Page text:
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How oil companies use BI to maximize profits

Kim S. Nash | June 8, 2008
No one argues that oil isn't one heck of a lucrative industry. And all those profits don't come from good business intelligence practices alone. But it's a powerful notion to run a company with the mind-set that virtually every employee is a data analyst.

Market analysts run inventory reports "a few hundred times a day," says Kirk Hewitt, vice president of accounting processing optimization . As the cost of crude fluctuates during trading hours, Valero sales and marketing staff want frequent updates so they can sell products at the most profitable price and buy crude to feed their refineries at the best price.

"We're dealing with a commodity whose price changes every second," Hewitt explains. "So our margins change every minute. Our costs change every minute."

Companywide, Valero employees generate more than 20,000 reports per month. These range from gas station profit-and-loss statements to the status of payable invoices to telecommunications charges.

Valero uses WebFocus tools from Information Builders for nearly all its BI reporting, but not for inventory reporting, which has to be quick and dirty. For that, users query Valero's SAP Business Warehouse system, which collects operations data from the SAP R/3 system at Valero's refineries. Data includes items such as the volume of crude processed and the amount of products made from it. The information is presented in an Excel spreadsheet, he says, because "it's a fast way to get a snapshot."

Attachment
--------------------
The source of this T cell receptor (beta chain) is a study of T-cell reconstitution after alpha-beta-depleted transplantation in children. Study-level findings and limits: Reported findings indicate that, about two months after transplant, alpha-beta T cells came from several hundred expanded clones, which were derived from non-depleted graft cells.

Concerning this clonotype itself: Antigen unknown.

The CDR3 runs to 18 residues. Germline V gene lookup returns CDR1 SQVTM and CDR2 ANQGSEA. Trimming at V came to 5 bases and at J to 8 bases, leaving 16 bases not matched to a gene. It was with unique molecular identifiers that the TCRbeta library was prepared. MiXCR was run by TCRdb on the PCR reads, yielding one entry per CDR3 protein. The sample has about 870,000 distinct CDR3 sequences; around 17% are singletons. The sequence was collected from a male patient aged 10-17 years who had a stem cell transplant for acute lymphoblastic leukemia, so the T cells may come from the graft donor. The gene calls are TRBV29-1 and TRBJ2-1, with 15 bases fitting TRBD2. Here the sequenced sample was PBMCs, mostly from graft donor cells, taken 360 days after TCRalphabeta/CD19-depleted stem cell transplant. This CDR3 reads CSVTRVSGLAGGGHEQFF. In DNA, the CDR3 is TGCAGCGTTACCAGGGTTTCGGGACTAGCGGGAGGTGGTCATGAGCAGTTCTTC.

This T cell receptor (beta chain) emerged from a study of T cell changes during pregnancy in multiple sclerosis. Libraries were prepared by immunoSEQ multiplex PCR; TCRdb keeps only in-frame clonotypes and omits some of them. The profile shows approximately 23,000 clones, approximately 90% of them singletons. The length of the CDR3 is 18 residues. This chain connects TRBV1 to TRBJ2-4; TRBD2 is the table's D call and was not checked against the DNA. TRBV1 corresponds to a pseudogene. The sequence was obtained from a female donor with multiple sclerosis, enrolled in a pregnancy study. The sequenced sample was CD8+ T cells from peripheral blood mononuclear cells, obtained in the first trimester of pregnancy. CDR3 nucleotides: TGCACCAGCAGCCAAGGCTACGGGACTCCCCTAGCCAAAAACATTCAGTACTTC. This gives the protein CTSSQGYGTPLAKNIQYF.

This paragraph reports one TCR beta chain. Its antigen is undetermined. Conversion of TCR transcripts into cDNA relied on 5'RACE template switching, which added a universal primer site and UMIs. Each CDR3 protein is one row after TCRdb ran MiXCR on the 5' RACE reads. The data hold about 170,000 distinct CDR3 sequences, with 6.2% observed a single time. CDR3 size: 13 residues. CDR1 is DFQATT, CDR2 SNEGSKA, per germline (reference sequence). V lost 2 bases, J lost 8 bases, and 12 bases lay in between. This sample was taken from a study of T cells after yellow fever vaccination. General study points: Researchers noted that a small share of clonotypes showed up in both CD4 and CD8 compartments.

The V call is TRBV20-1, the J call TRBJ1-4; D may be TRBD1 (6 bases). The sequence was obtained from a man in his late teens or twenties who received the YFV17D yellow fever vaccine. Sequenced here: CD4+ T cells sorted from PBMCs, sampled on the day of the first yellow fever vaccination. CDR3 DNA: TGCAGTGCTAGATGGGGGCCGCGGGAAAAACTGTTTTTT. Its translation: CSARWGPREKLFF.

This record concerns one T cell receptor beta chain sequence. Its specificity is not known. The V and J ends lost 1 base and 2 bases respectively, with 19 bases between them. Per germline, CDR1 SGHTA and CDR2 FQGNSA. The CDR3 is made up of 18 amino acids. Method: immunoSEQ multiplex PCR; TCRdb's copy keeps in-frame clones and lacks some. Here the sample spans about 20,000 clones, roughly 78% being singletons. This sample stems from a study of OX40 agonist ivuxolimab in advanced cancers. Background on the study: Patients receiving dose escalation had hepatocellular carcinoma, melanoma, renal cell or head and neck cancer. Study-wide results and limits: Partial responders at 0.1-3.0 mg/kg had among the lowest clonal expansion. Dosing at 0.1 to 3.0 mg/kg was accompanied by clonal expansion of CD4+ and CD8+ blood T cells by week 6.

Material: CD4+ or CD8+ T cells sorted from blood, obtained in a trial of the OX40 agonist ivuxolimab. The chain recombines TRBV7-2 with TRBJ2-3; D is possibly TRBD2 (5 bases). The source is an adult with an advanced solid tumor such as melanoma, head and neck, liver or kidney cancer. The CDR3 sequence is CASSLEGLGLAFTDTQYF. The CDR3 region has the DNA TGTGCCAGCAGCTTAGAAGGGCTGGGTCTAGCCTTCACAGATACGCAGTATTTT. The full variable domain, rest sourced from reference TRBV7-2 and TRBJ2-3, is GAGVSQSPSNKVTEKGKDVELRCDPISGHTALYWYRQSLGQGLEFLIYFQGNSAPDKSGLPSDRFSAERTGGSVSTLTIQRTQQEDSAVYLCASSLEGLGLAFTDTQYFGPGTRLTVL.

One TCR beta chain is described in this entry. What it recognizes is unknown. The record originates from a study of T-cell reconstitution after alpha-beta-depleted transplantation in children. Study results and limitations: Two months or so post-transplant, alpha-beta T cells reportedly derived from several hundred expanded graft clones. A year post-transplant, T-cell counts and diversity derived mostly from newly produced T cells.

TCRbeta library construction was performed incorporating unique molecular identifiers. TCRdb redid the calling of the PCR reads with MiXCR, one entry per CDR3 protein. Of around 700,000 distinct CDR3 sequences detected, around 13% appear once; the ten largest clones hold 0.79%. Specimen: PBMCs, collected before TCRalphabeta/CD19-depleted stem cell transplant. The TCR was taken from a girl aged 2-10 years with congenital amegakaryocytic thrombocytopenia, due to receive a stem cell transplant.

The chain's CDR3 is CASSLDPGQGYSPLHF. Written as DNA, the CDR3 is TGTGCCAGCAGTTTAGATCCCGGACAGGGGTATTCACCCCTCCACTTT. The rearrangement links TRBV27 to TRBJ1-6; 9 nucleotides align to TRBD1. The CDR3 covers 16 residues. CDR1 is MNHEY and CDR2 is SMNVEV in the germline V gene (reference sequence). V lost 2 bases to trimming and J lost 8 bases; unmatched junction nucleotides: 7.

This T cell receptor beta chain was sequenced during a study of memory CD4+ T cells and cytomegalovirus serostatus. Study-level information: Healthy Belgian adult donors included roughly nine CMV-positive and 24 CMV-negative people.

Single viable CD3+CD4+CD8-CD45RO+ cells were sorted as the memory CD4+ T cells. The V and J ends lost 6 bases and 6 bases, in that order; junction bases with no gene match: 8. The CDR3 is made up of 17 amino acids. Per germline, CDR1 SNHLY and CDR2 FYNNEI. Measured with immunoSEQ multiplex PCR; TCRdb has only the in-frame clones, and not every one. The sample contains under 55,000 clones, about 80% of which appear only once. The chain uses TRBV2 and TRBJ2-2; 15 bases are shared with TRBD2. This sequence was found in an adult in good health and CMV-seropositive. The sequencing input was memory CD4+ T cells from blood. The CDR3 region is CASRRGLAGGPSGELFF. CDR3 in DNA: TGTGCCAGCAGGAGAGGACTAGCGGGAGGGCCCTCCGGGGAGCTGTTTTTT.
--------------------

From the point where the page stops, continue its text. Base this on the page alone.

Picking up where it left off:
Valero wants to make its BI faster overall. Now most reports use information from data warehouses populated each night with batch updates from SAP. But Hewitt says moving to a service-oriented architecture will enable more frequent updates, so the analysts can query more current data throughout the day. The company is working with SAP to implement SAP Exchange Infrastructure, or XI, to make that happen. Valero will still use WebFocus for what-if analysis and report presentation, he says.

Though the technology is changing, the purpose of the analysis isn't. Valero monitors the value of its inventory, along with sales and efficiency at its gas stations, to make adjustments to the price of its products as it watches demand and supply shift. Just because gas prices are soaring doesn't mean Valero has an easy ride. Aside from gasoline, the company makes asphalt, sulfur and other secondary products. These prices haven't increased as much as gasoline has, or in proportion to the rise in the cost of crude needed to make them. Valero has to balance its dependencies.

Data Analysis Can Help Cut Fuel Costs, Too
UPS crunches information from its trucks to improve efficiency and save money

At UPS, there's data everywhere: on the packages, on the drivers carrying handhelds to record customer interactions, even inside those ubiquitous brown trucks. UPS vehicles contain a wealth of data drawn from more than 200 sources inside the trucks. And last year, the company found a way to cut its fuel costs, among other efficiencies, by putting this data together using telematics technology.


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